Tresilian Bay

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Tresilian Bay from the clifftops
Tresilian House

Tresilian Bay, also Tresillian Bay, is a bay in southeast Wales, west of Llantwit Major's Collugh beach and east of St Donats, on the Bristol Channel. The beach at the bay lies in front of a valley in which the Nant Tresilian flows and empties in the sea. It lies along a stretch of coast and cliff path under protection by the Glamorgan Heritage Coast, [1] characterised by limestone cliffs with many caves and several bays/valleys.[2] There is a distinctive white house, Tresilian House, located at Tresilian Bay at the end of the valley in front of the pebble beach and a pill box on the cliff nearby. The cove of Col Huw is located nearby.[3]

History[edit]

Tresilian Bay takes its name from Prince Silian who is reputed to have kept court there in the 3rd and 4th centuries. The bay once had an inn which was frequented by smugglers and pirates. The cliffs in the area are said to contain many secret passages and tunnels which they used.[4] Legend has it that in the mid 15th century, a Breton pirate called Peter was drowned in a cave to the west of the bay by Sir Henry Stradling (1423–1476), seeking revenge after Peter had previously kidnapped him.[5] On winter nights under a full moon his cries can reputedly be heard in the wind.[5] However, George Yates' map of 1799 does not show a building here, but it appears in records from soon afterwards.[6] A lease was granted in 1800 by the owner of the St Donats estate and after functioning for a period as a hotel it became a private residence, most tenants being gentry and farmers.[6] At one time, Tresilian House was lived in by Owen Crawshay, son of Tudor Crawshay, Deputy Lieutenant of Glamorgan and vicar’s warden of St. Illtud’s Church, who lived at nearby Dimlands.[7] In 1862, Dr. John Whitlock Nicholl Carne, owner of the St Donats estate, closed the drive to the public.[6] There is also a cave nearby which has an arched roof known as the "bow of destiny" which is visited by couples who throw pebbles; however many attempts it takes to strike the rock is taken as the number of years they should wait to marry.[5]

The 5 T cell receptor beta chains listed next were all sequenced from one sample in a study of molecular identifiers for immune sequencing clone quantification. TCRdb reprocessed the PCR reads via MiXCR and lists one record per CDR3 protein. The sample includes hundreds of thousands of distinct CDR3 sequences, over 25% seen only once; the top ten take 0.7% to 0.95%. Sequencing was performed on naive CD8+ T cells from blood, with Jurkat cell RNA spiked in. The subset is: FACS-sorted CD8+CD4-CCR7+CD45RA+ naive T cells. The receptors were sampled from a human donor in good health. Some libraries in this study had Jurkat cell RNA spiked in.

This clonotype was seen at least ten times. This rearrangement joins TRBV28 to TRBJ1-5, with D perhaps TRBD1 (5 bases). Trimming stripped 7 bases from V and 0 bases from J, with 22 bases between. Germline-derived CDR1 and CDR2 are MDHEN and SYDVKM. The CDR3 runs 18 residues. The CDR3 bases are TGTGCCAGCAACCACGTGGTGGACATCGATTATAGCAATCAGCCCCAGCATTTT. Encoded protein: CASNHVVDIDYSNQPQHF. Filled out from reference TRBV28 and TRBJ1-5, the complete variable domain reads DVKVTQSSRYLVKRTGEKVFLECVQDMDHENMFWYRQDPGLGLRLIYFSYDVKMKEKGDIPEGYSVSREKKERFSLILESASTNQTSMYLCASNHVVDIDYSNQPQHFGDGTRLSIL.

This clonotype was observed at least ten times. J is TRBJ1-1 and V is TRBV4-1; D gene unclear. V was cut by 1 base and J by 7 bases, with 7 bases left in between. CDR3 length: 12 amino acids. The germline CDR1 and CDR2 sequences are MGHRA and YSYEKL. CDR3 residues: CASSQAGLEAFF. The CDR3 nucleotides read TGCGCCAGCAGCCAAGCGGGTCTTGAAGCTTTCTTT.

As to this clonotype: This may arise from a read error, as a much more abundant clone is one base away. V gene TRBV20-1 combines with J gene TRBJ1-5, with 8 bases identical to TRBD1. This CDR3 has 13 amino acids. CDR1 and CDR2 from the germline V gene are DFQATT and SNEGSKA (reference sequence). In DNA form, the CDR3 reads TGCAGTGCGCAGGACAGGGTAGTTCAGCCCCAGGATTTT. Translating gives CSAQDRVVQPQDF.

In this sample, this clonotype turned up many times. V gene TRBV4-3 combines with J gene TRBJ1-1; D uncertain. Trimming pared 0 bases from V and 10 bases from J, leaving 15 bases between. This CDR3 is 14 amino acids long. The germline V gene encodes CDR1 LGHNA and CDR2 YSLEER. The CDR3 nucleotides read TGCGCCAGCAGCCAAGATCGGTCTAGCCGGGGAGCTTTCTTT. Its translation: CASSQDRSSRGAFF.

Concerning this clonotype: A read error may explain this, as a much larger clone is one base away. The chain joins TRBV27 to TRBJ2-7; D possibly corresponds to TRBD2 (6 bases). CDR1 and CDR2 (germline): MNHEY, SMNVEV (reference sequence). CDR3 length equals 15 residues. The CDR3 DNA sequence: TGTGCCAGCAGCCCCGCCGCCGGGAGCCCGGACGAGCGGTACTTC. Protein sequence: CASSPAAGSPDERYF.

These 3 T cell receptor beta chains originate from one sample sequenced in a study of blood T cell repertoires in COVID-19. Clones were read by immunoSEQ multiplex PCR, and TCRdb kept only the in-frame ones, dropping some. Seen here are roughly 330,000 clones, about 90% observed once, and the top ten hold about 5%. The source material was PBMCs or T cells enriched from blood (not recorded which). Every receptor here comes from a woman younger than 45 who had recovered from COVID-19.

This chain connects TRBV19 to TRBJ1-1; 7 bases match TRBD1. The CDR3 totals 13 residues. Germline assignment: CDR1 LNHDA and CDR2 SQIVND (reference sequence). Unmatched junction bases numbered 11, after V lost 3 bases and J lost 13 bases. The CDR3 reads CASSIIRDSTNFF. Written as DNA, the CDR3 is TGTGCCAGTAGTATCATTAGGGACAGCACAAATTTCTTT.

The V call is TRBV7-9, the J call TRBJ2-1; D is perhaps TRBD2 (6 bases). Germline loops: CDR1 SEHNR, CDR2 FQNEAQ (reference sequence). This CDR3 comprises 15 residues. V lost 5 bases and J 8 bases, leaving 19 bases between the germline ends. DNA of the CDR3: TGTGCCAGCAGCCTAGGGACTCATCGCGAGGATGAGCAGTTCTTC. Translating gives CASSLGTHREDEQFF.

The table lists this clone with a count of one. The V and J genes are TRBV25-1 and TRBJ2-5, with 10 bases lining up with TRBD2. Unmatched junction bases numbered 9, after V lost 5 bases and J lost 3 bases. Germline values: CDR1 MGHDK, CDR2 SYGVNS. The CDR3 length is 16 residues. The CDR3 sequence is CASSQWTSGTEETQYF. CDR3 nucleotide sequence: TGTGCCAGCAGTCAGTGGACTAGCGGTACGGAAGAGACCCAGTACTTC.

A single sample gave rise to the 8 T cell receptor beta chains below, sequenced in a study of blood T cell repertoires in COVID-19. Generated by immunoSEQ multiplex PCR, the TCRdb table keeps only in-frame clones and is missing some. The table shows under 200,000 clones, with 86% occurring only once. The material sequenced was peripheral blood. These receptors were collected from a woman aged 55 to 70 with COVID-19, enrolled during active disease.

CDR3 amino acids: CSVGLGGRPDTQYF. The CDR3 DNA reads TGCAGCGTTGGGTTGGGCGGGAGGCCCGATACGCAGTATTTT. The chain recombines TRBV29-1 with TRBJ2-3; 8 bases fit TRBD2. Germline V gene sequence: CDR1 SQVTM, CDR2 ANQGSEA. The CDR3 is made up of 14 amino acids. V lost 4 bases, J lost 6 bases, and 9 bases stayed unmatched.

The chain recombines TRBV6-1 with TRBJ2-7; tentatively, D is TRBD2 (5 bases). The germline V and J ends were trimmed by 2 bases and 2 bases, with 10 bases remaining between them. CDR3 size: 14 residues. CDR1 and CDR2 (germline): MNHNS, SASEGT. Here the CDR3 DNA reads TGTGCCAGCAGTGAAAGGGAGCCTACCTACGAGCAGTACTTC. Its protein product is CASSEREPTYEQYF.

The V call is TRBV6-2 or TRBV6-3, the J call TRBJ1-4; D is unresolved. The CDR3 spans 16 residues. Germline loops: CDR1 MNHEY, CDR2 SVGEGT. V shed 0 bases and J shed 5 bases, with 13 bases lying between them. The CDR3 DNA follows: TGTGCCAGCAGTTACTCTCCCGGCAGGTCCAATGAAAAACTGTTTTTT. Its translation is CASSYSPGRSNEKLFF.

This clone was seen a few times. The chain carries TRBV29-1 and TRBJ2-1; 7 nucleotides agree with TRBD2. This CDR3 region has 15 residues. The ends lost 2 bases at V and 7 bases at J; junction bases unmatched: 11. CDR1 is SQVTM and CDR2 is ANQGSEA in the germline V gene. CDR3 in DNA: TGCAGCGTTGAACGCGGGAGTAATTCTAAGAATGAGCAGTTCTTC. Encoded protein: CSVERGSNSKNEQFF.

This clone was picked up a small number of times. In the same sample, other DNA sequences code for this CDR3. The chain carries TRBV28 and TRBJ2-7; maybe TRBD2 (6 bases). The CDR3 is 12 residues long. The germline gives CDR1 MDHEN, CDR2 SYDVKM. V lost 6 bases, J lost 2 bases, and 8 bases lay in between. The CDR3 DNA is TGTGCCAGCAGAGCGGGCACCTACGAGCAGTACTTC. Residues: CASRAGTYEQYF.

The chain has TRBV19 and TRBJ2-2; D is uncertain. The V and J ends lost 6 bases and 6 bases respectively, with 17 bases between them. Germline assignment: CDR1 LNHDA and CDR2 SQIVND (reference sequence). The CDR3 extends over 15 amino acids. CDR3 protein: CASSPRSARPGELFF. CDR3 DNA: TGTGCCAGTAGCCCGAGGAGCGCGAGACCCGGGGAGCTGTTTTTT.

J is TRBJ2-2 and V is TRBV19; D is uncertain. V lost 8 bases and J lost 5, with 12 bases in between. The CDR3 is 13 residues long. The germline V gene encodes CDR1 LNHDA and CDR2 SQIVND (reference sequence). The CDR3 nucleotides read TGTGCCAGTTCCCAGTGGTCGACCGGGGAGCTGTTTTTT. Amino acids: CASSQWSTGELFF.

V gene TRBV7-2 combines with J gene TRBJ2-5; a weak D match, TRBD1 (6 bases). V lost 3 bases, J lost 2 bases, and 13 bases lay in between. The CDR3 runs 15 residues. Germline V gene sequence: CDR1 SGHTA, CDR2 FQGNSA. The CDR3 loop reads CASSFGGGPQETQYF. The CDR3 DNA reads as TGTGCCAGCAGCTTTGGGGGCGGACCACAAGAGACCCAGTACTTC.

References[edit]

  1. ^ Merrill, John N. (1979). Turn right at Land's End: John Merrill, the story of his 7000 mile British coastal walk. Oxford Illustrated Press. p. 48. Retrieved 27 January 2012. 
  2. ^ "Tresilian Bay Beach Details". Coast Radar.com. Retrieved 27 January 2012. 
  3. ^ Parker, Mike; Whitfield, Paul (September 2003). Rough guide to Wales. Rough Guides. p. 128. ISBN 978-1-84353-120-3. Retrieved 27 January 2012. 
  4. ^ Thomas, Ruth (1977). South Wales. Arco Pub. Co. p. 133. ISBN 978-0-668-04239-0. Retrieved 27 January 2012. 
  5. ^ a b c Hamilton, Dorothy (March 2002). Best tea shop walks in South and West Wales. Sigma Leisure. p. 57. ISBN 978-1-85058-764-4. Retrieved 27 January 2012. 
  6. ^ a b c Glamorgan History Society (1 January 2001). Morgannwg: transactions of the Glamorgan History Society. pp. 140–1. Retrieved 27 January 2012. 
  7. ^ "Names associated with Llantwit Major". Llantwit Major Local History Society. Retrieved 27 January 2012. 

Coordinates: 51°23′55″N 3°30′51″W / 51.39861°N 3.51417°W / 51.39861; -3.51417